The University of Georgia is urging students to wear masks while having sex.
The university reportedly sent out notices to on-campus students that said they should “consider wearing a face mask during sex. Heavy breathing and panting can further spread the virus, and wearing a mask can reduce the risk,” according to OutKick.
“You are your safest sex partner. Practice solo sex, or limit the number of sexual partners you have,” said the University of Georgia recommendations, according to OutKick, which identifies itself on Twitter as “fearless, data-driven sports reporting.”
University of Georgia’s response to COVID: wear face masks during sex.
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In June, a study from researchers at Harvard University said that in order to prevent transmitting COVID-19 from one person to another, both people should be wearing a face mask while having sex.
The study also advised against kissing. It suggested partners shower before and after the act, and clean everything with alcohol wipes or soap.
“Data are lacking regarding other routes of sexual transmission,” said the study, published in the Annals of Internal Medicine. “Two small studies of SARS-CoV-2–infected people did not detect virus in semen or vaginal secretions. An additional study of semen samples from 38 patients detected the virus by reverse transcriptase-polymerase chain reaction in 6 patients (15.8%). However, the relevance regarding sexual transmission remains unknown. Until this is better understood, it would be prudent to consider semen potentially infectious.”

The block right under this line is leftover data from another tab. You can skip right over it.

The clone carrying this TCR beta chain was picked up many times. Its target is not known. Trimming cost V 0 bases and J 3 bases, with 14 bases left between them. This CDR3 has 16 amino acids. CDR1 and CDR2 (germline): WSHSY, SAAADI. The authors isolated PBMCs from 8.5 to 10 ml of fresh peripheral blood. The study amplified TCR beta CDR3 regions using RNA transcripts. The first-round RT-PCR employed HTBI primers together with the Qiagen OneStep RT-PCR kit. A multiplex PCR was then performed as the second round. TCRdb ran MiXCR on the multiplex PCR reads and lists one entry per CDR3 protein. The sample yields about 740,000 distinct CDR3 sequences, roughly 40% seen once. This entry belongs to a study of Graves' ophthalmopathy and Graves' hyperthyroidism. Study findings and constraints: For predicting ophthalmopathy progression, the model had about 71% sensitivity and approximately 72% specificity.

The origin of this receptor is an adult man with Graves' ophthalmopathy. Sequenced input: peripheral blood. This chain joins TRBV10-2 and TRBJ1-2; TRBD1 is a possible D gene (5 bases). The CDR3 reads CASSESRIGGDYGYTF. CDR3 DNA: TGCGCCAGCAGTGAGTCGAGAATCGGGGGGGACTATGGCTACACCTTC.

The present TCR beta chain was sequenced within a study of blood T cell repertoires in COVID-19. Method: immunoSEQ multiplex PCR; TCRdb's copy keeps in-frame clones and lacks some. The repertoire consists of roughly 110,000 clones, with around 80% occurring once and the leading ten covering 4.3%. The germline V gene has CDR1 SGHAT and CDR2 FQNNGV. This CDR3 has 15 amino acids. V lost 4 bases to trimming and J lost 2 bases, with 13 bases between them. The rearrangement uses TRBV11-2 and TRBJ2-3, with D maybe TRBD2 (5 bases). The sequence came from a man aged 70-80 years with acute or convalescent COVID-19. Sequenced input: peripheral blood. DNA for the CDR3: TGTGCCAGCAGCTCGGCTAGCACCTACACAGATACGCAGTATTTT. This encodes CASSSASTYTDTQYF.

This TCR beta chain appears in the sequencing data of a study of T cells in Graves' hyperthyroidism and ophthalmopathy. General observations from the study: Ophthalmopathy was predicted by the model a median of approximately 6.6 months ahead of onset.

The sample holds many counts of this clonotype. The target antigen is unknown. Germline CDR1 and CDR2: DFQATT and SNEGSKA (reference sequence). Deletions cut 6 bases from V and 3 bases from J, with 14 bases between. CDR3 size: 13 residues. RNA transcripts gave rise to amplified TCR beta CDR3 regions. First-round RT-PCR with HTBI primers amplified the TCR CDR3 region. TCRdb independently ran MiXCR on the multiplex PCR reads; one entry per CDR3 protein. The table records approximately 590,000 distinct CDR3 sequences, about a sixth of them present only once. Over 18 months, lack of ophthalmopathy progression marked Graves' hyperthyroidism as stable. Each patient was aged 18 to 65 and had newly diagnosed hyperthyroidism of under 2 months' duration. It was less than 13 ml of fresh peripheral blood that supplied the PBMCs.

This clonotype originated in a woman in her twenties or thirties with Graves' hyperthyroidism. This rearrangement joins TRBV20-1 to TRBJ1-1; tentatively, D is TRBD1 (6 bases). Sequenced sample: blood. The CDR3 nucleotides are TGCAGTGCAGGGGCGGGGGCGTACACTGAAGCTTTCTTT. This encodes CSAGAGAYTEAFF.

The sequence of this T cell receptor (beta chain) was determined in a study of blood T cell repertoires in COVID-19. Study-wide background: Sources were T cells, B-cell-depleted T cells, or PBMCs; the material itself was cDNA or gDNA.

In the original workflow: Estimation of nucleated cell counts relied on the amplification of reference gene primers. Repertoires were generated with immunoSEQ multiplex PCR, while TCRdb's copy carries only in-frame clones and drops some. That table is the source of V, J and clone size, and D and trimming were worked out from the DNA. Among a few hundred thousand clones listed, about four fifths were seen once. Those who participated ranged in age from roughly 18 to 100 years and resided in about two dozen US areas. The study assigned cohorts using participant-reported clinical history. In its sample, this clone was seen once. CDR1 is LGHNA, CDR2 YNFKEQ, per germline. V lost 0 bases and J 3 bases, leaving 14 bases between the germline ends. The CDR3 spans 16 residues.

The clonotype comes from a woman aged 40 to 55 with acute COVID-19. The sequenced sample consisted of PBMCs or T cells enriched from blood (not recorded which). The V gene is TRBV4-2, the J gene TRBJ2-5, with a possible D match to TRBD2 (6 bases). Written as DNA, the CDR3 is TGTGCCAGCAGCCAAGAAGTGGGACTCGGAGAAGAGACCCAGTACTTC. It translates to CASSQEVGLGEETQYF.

“Although 1 study failed to detect the virus in urine samples, there is evidence that SARS-CoV-2 nucleic acids were detected in a urine sample in at least 1 patient in another study. Until this is clarified, urine should also be considered potentially infectious. SARS-CoV-2 RNA has been detected in stool samples, raising concern for fecal–oral transmission (7). It is not clear, however, whether viral RNA detected in stool is capable of causing productive infection. Moreover, these data are moot, given that any in-person contact results in substantial risk for disease transmission owing to the virus’ stability on common surfaces and propensity to propagate in the oropharynx and respiratory tract,” said the study.
The study said maybe it’s best to avoid sex altogether in the age of SARS-CoV-2. “Abstinence is the lowest-risk approach to sexual health during the pandemic.”
The study also said there are alternatives, although “having sex with persons with whom they are self-quarantining is the safest approach.”
“Patients can be counseled to engage in sexual activity with partners via the telephone or video chat services,” said the study.
The study also looked toward the future.
“For the foreseeable future, [health care providers] will need to incorporate new technological advances regarding SARS-CoV-2 into how they think about sexual health and risk. As was seen during the HIV epidemic, antibody tests may play a key role in how we evaluate sexual risk. Though we currently lack data on how long such immunity may last, those who test positive for SARS-CoV-2 antibodies could have relative immunity to the virus,” it said.
Other recommendations about sex during the coronavirus outbreak in the U.S. have also been released. “In April, the Oregon Health Authority released a sex guide that went viral, just weeks after the same happened to one released by the NYC Department of Health,” Fox News reported.
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